CBC yanking Jian Ghomeshi’s interviews offline

CBC management announced Monday they are pulling almost all interviews conducted by Jian Ghomeshi offline, sparking outrage from Q listeners on social media, the Star reports.
“We aren’t erasing the archives, we’re just taking them offline for now,” said CBC media relations chief Chuck Thompson told the Star in an email Tuesday.
Thompson said Ghomeshi’s interviews posted on CBC platforms and YouTube will be taken offline “very soon.” He said “the lion’s share” of interviews will be taken off the CBC’s website and YouTube channel but there may be some exceptions.
“There is no obvious right or wrong approach here,” Thompson said. “We’ve been giving this a lot of careful consideration over the last few weeks and want to give the program every opportunity to be as unencumbered as possible while some very creative people reimagine Q’s future.”

Thursday, December 11, 2014

More job and program cuts at CBC

From the CBC web page:
The CBC is shortening all its regional supper-hour newscasts beginning in the fall of 2015, the broadcaster announced today.
The news comes after CBC president and CEO Hubert T. Lacroix said in June that the broadcaster would be shifting its priorities from television and radio to digital and mobile services. He also said the 2020 strategy would shorten supper-hour news broadcasts, but he did not provide full specifics.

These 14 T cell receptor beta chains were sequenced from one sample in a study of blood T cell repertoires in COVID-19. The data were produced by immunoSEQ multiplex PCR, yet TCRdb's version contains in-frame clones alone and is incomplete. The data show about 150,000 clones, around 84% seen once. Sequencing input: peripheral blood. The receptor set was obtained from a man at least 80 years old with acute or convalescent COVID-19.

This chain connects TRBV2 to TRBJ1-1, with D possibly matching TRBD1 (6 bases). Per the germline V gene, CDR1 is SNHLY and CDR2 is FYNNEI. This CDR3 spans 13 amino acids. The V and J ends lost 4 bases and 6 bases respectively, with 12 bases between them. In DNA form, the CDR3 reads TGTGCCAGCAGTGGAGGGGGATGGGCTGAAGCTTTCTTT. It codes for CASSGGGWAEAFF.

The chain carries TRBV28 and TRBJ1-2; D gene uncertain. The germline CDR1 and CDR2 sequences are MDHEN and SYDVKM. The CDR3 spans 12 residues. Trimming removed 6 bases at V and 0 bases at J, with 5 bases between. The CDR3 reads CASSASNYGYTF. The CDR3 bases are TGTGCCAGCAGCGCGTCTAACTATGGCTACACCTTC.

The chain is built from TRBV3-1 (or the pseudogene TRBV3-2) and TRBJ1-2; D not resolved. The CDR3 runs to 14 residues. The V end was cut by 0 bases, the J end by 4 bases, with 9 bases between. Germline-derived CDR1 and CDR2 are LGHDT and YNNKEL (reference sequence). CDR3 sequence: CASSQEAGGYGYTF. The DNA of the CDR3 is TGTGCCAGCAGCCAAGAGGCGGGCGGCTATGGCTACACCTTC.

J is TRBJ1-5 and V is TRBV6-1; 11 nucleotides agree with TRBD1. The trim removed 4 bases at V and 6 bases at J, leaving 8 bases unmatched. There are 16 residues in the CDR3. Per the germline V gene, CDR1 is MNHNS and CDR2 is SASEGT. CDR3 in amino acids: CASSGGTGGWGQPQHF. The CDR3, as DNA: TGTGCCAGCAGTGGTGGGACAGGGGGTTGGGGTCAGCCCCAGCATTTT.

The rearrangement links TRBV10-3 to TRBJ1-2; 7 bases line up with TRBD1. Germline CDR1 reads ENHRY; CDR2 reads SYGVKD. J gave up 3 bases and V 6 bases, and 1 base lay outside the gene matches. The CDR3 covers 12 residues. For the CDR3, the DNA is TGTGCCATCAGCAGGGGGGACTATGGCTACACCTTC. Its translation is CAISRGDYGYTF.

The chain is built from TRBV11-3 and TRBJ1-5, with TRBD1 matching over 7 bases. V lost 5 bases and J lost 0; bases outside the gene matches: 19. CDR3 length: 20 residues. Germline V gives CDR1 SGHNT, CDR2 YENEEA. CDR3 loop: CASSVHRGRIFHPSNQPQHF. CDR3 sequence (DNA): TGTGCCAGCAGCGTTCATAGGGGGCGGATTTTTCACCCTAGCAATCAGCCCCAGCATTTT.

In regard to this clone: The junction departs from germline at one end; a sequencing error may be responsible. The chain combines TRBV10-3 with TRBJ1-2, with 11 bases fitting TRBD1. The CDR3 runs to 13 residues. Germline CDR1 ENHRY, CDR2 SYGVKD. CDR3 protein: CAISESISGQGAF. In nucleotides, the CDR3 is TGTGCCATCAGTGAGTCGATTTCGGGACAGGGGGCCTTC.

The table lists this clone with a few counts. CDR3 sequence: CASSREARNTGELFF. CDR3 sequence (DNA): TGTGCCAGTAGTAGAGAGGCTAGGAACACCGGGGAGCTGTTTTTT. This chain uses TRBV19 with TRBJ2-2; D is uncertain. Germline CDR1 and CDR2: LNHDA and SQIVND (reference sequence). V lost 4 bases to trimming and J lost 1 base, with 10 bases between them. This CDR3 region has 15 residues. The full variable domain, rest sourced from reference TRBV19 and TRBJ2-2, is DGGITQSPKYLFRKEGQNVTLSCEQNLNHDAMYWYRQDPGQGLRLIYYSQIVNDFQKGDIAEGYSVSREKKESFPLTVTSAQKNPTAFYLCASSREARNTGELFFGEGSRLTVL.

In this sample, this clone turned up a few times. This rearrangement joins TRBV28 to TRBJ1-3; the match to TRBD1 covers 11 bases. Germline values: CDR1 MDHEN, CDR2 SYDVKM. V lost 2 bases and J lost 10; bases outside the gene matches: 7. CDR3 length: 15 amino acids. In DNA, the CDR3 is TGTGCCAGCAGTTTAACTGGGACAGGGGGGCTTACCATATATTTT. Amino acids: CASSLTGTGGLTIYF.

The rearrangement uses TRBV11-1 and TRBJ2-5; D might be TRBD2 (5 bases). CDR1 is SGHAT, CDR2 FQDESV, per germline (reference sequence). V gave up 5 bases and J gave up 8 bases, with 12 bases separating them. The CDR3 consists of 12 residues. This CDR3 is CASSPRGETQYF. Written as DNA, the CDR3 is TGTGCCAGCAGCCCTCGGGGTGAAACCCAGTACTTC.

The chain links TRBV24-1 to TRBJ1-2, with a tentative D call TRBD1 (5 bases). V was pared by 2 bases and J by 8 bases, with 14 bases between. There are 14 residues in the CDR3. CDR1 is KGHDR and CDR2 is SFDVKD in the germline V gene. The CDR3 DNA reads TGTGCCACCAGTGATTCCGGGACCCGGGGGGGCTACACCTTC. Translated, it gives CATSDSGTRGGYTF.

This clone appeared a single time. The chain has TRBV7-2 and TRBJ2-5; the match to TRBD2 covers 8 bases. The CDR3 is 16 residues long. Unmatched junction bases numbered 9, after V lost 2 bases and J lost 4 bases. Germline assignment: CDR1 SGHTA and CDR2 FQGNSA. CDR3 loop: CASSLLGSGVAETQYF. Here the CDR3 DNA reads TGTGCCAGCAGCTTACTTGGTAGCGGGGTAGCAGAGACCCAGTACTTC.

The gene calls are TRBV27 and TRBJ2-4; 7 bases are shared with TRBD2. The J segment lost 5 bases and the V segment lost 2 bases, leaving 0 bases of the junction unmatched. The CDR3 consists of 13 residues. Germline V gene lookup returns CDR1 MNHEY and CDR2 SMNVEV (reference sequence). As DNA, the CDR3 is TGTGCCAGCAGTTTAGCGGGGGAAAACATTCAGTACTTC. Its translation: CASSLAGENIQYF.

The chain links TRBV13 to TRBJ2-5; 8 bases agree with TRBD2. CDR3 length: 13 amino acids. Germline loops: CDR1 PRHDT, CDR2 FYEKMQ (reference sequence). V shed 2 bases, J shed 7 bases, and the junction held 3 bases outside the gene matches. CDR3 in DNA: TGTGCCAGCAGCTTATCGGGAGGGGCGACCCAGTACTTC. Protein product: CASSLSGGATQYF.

Most of the existing supper-hour newscasts run 90 minutes. But on Thursday, the CBC said in a statement that some newscasts would be reduced to one hour, and others to 30 minutes.
CBC’s 2020 plan will leave the broadcaster with 1,000 to 1,500 fewer employees, on top of the 657 job cuts already announced in April.
About 1,000 employees are eligible for retirement, and about 300 leave through attrition every year, according to the broadcaster.

Moses Znaimer in talks to buy Sun News Network

The Globe and Mail's James Bradshaw reports that Moses Znaimer is "hoping to expand his reach on the TV dial by acquiring the money-losing Sun News Network from Quebecor Inc."
"According to a source familiar with the negotiations, Mr. Znaimer is eager to make a deal that would see ZoomerMedia Ltd., a company he controls, buy the news and opinion channel before the year is over. Mr. Znaimer currently has exclusive negotiating rights, and the price of the purchase would be low, the source said," Bradshaw writes.
Full story

Wednesday, December 10, 2014

Questions swirl over effectiveness of outside Jian Ghomeshi probe at CBC

Colin Perkel of The Canadian Press writes:
"Questions about the effectiveness of an investigation into the CBC's handling of the Jian Ghomeshi affair swirled Wednesday amid employee concerns about incriminating themselves.